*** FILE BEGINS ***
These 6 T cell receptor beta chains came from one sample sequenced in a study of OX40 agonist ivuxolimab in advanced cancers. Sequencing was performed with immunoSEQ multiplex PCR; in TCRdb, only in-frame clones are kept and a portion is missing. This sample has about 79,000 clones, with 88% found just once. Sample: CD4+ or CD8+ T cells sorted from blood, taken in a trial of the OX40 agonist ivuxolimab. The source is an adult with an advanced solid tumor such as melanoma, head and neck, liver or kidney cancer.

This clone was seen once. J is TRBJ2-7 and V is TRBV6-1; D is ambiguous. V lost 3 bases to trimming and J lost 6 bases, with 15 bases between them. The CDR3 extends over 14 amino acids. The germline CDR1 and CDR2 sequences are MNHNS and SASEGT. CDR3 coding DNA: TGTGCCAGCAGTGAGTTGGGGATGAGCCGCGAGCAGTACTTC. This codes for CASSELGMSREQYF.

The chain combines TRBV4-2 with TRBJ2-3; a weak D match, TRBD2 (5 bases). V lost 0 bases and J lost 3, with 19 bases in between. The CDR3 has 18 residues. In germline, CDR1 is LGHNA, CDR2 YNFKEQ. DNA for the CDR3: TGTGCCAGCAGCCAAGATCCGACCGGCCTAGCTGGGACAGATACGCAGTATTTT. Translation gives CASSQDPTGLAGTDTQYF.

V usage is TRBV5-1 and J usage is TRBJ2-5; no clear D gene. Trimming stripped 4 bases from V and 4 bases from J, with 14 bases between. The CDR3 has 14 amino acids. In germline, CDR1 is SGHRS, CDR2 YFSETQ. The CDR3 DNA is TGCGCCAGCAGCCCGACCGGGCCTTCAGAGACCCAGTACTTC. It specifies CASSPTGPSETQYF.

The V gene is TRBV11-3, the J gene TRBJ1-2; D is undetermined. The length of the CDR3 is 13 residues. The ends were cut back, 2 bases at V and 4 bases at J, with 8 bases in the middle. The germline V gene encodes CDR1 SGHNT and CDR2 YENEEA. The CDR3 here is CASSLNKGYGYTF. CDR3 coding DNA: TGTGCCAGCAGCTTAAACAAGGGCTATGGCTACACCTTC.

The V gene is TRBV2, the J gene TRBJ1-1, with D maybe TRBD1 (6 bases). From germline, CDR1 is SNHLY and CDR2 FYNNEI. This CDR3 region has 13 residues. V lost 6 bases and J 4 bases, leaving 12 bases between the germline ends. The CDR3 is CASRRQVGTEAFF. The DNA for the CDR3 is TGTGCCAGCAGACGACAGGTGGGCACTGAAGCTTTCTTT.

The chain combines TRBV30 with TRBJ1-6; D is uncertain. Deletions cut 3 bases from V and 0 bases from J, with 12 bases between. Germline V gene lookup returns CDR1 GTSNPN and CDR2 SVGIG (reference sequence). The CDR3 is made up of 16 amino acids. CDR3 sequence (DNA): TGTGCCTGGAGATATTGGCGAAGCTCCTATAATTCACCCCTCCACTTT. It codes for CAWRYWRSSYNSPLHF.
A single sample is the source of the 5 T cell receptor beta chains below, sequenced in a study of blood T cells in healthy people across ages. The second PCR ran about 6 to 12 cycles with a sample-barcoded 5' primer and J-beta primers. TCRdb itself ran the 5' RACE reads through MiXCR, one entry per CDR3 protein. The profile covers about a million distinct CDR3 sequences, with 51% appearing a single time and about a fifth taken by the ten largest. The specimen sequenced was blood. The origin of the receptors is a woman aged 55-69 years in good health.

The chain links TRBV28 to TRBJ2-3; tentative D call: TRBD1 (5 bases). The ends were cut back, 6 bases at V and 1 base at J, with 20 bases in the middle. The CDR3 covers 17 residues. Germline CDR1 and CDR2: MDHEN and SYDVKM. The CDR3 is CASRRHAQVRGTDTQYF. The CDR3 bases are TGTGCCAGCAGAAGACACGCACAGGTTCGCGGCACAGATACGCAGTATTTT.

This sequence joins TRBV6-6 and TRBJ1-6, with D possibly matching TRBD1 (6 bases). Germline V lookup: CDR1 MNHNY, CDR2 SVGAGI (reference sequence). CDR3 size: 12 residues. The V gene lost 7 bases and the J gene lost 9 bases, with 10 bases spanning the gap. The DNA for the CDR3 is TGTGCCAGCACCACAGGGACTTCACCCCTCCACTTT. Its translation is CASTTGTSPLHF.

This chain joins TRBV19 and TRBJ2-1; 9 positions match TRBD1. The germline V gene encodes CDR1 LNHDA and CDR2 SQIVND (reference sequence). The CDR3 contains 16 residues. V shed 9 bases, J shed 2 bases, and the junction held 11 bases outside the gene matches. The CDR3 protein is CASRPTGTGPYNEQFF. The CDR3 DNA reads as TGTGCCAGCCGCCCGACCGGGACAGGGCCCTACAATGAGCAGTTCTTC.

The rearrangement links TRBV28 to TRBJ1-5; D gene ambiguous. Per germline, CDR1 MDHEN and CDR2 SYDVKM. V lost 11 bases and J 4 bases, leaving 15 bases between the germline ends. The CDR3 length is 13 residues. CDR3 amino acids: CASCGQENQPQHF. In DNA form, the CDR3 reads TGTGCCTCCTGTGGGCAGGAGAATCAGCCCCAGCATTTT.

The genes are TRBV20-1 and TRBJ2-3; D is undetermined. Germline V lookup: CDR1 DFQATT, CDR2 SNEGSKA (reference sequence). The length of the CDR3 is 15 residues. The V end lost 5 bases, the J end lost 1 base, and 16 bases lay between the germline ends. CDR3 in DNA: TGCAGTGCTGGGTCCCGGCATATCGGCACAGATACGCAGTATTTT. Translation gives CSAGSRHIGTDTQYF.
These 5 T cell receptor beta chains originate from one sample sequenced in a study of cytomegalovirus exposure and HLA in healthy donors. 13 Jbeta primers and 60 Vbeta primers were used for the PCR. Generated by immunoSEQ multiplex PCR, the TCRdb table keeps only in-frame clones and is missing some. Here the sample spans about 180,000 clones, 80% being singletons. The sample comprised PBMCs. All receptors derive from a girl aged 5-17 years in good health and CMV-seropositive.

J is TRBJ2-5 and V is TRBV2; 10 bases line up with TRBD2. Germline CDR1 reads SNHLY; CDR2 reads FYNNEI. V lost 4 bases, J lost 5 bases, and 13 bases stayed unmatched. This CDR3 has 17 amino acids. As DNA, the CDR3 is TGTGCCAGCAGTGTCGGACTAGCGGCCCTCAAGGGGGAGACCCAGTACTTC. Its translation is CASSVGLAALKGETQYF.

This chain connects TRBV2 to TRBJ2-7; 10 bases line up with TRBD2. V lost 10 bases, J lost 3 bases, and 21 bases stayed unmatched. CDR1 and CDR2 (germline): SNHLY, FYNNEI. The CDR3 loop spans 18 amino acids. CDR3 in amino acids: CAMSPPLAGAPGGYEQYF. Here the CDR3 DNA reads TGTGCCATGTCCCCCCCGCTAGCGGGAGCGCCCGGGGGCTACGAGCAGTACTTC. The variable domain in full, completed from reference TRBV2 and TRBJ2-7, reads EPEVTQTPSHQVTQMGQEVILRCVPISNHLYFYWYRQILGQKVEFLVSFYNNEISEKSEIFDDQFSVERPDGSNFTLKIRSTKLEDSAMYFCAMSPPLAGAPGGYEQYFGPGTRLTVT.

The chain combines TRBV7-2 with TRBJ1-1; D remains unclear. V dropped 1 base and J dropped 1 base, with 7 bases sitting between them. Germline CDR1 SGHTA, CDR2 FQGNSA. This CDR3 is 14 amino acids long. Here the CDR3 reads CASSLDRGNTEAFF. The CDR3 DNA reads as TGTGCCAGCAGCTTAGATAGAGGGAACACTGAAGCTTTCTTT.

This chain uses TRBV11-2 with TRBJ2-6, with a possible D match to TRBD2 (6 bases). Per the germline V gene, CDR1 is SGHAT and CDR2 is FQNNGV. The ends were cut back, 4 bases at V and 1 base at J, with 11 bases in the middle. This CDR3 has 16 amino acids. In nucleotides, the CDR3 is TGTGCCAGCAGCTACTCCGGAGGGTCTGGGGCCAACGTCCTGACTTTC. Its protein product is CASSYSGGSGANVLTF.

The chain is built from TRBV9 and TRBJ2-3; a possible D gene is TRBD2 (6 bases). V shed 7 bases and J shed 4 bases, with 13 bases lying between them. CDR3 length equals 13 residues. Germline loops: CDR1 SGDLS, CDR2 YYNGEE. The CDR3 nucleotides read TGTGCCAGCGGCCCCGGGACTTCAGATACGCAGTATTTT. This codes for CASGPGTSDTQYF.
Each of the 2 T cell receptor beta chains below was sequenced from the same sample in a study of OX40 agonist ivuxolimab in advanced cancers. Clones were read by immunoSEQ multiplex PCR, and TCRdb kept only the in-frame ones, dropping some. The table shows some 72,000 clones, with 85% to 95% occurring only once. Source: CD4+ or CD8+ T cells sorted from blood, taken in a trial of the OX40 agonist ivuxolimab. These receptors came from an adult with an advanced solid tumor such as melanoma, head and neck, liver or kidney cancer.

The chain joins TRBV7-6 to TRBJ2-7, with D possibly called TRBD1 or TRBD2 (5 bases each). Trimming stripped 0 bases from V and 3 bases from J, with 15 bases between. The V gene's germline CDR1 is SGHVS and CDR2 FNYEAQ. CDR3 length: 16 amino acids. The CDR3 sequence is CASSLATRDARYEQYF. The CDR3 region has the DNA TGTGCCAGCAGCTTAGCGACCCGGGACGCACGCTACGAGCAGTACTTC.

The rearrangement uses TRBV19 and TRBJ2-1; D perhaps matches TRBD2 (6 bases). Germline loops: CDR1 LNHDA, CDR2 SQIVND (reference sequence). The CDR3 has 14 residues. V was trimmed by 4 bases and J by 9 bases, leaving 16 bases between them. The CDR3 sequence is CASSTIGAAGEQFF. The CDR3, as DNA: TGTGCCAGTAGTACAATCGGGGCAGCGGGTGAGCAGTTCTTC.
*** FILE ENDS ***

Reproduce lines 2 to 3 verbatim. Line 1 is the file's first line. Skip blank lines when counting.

This clone was seen once. J is TRBJ2-7 and V is TRBV6-1; D is ambiguous. V lost 3 bases to trimming and J lost 6 bases, with 15 bases between them. The CDR3 extends over 14 amino acids. The germline CDR1 and CDR2 sequences are MNHNS and SASEGT. CDR3 coding DNA: TGTGCCAGCAGTGAGTTGGGGATGAGCCGCGAGCAGTACTTC. This codes for CASSELGMSREQYF.

The chain combines TRBV4-2 with TRBJ2-3; a weak D match, TRBD2 (5 bases). V lost 0 bases and J lost 3, with 19 bases in between. The CDR3 has 18 residues. In germline, CDR1 is LGHNA, CDR2 YNFKEQ. DNA for the CDR3: TGTGCCAGCAGCCAAGATCCGACCGGCCTAGCTGGGACAGATACGCAGTATTTT. Translation gives CASSQDPTGLAGTDTQYF.